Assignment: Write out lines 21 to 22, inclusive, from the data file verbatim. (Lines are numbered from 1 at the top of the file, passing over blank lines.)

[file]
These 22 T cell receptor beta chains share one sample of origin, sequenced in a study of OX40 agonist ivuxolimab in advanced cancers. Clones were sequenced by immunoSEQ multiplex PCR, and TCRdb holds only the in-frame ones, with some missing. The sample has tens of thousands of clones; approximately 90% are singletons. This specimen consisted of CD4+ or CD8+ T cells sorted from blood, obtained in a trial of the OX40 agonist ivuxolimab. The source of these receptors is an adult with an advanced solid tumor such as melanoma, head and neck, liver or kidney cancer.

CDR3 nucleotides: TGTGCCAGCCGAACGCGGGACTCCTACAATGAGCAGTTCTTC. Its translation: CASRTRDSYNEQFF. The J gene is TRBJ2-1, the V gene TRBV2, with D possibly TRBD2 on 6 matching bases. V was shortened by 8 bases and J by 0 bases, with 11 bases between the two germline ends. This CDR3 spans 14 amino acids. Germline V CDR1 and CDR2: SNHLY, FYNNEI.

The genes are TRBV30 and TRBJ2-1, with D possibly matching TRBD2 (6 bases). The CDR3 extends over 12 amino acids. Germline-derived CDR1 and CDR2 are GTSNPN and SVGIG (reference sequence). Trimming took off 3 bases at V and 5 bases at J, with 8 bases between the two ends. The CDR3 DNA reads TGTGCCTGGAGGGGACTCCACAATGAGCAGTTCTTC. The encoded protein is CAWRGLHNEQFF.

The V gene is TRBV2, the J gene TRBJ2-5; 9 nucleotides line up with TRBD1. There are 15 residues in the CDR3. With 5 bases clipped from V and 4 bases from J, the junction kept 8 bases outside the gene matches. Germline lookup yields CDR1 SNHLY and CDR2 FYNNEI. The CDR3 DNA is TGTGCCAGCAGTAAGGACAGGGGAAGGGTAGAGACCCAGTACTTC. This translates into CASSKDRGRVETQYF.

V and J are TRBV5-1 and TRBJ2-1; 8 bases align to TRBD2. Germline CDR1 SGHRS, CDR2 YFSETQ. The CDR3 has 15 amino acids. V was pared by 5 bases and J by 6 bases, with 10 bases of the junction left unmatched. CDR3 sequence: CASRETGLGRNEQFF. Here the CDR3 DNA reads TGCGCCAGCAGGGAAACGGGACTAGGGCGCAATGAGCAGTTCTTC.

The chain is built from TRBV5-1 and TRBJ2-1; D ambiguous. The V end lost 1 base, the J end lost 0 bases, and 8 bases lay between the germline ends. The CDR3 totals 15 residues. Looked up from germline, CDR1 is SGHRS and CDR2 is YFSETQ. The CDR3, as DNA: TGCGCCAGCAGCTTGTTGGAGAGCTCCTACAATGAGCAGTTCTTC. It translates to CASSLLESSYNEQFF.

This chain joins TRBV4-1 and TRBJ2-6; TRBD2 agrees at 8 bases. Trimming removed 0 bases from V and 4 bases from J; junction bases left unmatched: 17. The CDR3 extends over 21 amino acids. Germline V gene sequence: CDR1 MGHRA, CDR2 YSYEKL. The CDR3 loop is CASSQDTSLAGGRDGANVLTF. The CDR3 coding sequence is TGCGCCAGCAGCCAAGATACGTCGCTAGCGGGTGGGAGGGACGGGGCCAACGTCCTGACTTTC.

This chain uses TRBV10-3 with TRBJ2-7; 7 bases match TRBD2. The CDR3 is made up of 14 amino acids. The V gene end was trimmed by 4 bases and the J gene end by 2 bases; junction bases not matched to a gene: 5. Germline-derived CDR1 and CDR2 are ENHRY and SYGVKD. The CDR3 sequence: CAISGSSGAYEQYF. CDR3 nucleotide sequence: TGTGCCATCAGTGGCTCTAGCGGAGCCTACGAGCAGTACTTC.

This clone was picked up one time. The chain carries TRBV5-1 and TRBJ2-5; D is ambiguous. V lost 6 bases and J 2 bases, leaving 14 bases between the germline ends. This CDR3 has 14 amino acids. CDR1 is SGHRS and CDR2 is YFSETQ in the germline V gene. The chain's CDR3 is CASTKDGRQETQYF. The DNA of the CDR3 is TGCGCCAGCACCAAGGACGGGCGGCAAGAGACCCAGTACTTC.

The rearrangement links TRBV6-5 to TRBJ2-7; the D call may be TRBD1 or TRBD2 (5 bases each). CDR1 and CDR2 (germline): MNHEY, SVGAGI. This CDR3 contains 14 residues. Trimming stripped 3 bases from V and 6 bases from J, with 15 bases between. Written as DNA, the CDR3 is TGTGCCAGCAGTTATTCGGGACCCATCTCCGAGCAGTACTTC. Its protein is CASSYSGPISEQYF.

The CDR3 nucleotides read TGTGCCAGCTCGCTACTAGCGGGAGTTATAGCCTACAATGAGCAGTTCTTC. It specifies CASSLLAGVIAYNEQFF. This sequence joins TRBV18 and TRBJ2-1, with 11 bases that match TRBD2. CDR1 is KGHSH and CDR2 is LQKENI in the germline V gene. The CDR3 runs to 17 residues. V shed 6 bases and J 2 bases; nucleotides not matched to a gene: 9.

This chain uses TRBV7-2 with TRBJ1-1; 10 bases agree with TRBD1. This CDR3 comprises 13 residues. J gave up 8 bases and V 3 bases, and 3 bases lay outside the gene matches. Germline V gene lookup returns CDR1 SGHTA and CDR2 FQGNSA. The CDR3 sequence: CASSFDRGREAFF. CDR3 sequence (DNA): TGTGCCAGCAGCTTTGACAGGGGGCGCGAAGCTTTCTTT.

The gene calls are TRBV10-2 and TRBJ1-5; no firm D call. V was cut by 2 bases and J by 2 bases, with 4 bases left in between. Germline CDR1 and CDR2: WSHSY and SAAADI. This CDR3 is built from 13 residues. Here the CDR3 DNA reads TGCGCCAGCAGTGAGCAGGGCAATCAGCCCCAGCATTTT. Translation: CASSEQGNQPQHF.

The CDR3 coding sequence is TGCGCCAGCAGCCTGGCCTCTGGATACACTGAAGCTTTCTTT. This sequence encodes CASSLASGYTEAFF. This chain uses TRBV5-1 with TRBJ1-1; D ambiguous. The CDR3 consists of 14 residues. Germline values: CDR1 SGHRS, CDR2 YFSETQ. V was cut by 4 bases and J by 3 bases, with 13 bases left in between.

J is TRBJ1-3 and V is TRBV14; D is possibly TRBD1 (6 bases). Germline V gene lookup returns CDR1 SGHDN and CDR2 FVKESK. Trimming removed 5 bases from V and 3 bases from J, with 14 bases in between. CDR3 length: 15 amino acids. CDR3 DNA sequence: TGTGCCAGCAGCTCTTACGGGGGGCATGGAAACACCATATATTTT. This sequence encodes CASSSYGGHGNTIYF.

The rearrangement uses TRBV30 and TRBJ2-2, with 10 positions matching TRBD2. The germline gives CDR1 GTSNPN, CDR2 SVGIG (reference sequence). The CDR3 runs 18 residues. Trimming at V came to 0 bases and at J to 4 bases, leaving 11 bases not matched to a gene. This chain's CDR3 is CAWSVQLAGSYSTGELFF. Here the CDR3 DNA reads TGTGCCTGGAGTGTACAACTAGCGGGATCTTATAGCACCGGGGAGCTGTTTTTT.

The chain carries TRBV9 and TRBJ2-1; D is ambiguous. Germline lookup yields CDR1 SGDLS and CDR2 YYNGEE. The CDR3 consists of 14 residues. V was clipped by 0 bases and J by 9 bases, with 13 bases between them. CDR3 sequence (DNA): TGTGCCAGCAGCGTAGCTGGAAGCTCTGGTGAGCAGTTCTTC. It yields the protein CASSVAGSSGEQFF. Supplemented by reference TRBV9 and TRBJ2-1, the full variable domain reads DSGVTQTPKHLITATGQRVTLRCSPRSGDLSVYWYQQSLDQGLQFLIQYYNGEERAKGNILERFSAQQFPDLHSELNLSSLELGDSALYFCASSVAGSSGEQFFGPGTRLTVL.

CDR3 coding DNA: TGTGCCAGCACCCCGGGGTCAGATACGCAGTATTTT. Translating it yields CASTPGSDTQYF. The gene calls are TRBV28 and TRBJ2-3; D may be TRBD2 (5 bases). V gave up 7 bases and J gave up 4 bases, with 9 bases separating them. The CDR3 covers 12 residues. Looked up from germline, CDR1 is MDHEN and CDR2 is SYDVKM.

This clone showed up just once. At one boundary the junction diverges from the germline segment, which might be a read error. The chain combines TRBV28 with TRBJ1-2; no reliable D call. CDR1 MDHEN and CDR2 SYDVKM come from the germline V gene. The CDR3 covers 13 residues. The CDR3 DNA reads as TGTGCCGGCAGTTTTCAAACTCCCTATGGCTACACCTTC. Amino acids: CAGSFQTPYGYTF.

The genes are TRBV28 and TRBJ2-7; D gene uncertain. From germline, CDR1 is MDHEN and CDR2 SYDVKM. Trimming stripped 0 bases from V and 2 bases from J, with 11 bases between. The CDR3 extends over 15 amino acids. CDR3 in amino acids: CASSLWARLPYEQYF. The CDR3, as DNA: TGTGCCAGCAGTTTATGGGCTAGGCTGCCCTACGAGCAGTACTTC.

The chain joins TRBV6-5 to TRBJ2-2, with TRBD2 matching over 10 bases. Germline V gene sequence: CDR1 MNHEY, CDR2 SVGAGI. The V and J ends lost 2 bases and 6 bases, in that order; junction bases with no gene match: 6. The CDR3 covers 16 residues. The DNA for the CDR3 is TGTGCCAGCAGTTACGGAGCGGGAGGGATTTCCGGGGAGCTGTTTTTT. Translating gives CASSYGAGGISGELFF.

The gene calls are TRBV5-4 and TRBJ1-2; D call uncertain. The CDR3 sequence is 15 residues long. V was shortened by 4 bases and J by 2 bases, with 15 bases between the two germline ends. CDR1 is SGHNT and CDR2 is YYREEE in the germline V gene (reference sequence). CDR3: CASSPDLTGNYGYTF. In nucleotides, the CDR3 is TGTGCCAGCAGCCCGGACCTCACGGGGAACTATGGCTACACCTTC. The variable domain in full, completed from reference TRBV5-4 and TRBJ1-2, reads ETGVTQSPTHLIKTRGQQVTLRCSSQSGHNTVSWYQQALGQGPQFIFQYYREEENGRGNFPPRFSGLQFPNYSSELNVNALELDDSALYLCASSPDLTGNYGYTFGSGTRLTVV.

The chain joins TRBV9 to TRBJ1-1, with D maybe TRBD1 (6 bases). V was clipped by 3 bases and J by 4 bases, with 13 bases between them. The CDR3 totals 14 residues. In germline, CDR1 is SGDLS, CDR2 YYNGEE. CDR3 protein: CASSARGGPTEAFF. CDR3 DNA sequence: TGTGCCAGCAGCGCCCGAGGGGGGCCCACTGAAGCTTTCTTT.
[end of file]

The chain joins TRBV6-5 to TRBJ2-2, with TRBD2 matching over 10 bases. Germline V gene sequence: CDR1 MNHEY, CDR2 SVGAGI. The V and J ends lost 2 bases and 6 bases, in that order; junction bases with no gene match: 6. The CDR3 covers 16 residues. The DNA for the CDR3 is TGTGCCAGCAGTTACGGAGCGGGAGGGATTTCCGGGGAGCTGTTTTTT. Translating gives CASSYGAGGISGELFF.

The gene calls are TRBV5-4 and TRBJ1-2; D call uncertain. The CDR3 sequence is 15 residues long. V was shortened by 4 bases and J by 2 bases, with 15 bases between the two germline ends. CDR1 is SGHNT and CDR2 is YYREEE in the germline V gene (reference sequence). CDR3: CASSPDLTGNYGYTF. In nucleotides, the CDR3 is TGTGCCAGCAGCCCGGACCTCACGGGGAACTATGGCTACACCTTC. The variable domain in full, completed from reference TRBV5-4 and TRBJ1-2, reads ETGVTQSPTHLIKTRGQQVTLRCSSQSGHNTVSWYQQALGQGPQFIFQYYREEENGRGNFPPRFSGLQFPNYSSELNVNALELDDSALYLCASSPDLTGNYGYTFGSGTRLTVV.